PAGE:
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Automate it! An overview on SAP PI/PO APIs

Some time ago I read in the comments under a SAP blog that it is a pity that SAP PI/PO has many administrative/management APIs, but these are not documented. If these APIs were known, there would be new use cases and maybe new, great tools from the community would arise.

I thought about how I could contribute my share to the community. What I cannot do is officially release and document APIs. This decision is up to SAP. But what I can do, however, is document the APIs that “came my way” during my years as an SAP PI/PO consultant.

Disclaimer: The following list does not claim to be complete, but only documents my findings. It is not meant to be an official documentation. Usage of this APIs, which may change, is done at your own risk. That said, If you know of any other APIs, have additional information or tips and tricks – just write a comment. Your input is appreciated!

List of SAP PI/PO management APIs

The following table gives a quick overview of the APIs shown in this article.

# Name Description
1 Directory API(s) A set of SOAP APIs to read and change Integration Builder/Directory objects e.g. read communication channel settings or change value mappings.
2 SimpleQuery A simple HTTP/HTML based “webservice” which gives read-only access to Enterprise Service Repository (ESR) and Integration Builder (IB). Can be used to read message mappings and other ESR objects.
3 HMI Servlet API(s) A set of XML-based webservices which are used by NWDS. Can be used to read/manipulate SAP PI/PO content.
4 Transport Service APIs Two APIs to receive information about SAP PI/PO transports and their contents.
5 Channel Ping-API A XML-based webservice that allows to trigger the Ping functionality of a given communication channel.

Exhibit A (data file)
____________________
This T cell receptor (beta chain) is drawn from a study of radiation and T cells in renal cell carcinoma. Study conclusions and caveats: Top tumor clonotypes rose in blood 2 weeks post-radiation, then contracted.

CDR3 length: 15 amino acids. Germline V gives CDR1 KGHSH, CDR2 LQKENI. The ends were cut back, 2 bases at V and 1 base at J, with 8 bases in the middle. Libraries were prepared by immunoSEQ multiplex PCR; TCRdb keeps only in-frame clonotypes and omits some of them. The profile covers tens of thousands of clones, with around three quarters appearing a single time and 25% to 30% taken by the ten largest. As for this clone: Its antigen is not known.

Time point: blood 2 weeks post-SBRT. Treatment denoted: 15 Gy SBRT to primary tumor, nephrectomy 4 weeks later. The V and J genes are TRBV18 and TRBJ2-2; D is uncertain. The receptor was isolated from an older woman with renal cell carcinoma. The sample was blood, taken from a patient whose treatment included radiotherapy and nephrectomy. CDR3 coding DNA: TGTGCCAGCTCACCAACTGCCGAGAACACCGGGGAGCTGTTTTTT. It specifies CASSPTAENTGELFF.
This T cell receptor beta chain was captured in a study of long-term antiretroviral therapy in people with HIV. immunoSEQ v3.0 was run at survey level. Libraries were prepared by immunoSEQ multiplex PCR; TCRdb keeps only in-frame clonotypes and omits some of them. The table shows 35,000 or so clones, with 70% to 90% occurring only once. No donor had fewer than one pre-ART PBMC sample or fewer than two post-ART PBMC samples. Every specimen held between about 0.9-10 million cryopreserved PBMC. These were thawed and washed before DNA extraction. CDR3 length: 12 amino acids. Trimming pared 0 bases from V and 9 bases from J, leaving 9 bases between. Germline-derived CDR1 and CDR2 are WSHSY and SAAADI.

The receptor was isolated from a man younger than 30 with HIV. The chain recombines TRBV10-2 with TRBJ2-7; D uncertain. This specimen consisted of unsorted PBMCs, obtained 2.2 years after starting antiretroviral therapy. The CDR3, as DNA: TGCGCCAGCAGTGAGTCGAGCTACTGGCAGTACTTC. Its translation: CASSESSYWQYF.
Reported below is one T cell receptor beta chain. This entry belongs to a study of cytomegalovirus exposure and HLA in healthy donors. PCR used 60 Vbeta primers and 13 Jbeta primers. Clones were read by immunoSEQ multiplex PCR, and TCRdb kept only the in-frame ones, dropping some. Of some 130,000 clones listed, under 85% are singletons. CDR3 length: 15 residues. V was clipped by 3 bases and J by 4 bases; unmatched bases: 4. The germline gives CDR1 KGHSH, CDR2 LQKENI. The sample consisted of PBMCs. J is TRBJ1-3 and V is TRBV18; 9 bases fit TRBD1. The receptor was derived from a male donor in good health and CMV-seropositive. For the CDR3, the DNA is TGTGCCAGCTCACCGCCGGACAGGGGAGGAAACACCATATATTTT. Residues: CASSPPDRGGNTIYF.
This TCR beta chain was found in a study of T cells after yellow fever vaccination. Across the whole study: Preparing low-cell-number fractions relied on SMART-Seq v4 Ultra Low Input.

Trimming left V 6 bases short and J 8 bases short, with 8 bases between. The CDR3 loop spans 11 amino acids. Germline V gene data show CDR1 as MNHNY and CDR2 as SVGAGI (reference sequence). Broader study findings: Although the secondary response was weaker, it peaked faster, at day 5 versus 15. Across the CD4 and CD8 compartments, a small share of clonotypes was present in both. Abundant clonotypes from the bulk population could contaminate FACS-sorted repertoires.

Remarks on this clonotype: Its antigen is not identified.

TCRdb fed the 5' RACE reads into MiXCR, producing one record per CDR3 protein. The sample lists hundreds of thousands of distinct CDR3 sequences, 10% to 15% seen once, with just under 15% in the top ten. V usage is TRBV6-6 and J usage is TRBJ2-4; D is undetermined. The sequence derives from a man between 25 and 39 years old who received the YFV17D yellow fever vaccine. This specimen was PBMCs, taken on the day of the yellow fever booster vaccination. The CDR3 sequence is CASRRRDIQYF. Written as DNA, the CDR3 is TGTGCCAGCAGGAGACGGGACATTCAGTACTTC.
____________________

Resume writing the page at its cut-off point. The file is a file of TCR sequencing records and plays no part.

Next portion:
6 Channel Statuslog-API A HTML-based “webservice” that allows to read communication channel logs as shown in SAP PI’s communication channel monitor.
7 Channel Status Servlet A simple XML-based webservice that allows to read a communication channel’s status as well as giving you the chance to start/stop a channel.
8 CCMS/SAP Control-API This SOAP-API offers a huge list of SAP PI management api including possibilities to run OS commands or start/stop/restart PI nodes.
9 Message Monitor Overview-Servlet This XML-based webservice returns a XML file containing the summarized values from message monitoring overview.
10 Performance Data-Servlet This XML-based webservice returns a XML document containing the performance overview data from SAP PI’s message performance monitor.
11 NWA Status Overview-API This XML-based webservice returns the Java stack system status. (It contains the same values that are rendered in the system status overview rendering in the NWA.)
12 CPA- & Mapping Runtime-Cache This “API” allows to manage the CPA and Mapping cache. (It’s not really an API, but more an automation-friendly website.)
13 WSDL Generator This webservice allows you to generate WSDL files for SOAP interfaces in difference facettes.
14 SOAP Endpoint Registry API This XML-based service lists all SOAP endpoints and WSDL urls for the configured interfaces in Integration Builder. The service follows the WSIL standard and acts as “meta API”.
15 Service Registry API This XML-based service lists all registered at the PI registered services (like the Directory API, etc.). The service follows the WSIL standard and acts as “meta API”.
16 Operation Mapping Test API This API enables the caller to run Operation Mappings (+ Message Mappings) via API and get back the result of the mapping as API response.

Let’s have a close look into the APIs now…

[1] Directory API(s)

The Directory APIs are a set of official APIs that allow you to query, read and change nearly all kind of objects from the Integration Builder. From communication channels over integrated configurations up to value mappings. For every of those there is an SOAP api. You could use them to write your own Integration Builder client and rebuilt/enhance the functionality of the IB Swing GUI (or NWDS) or automate any tasks of the Integration Builder.

 

State of API: Officially documented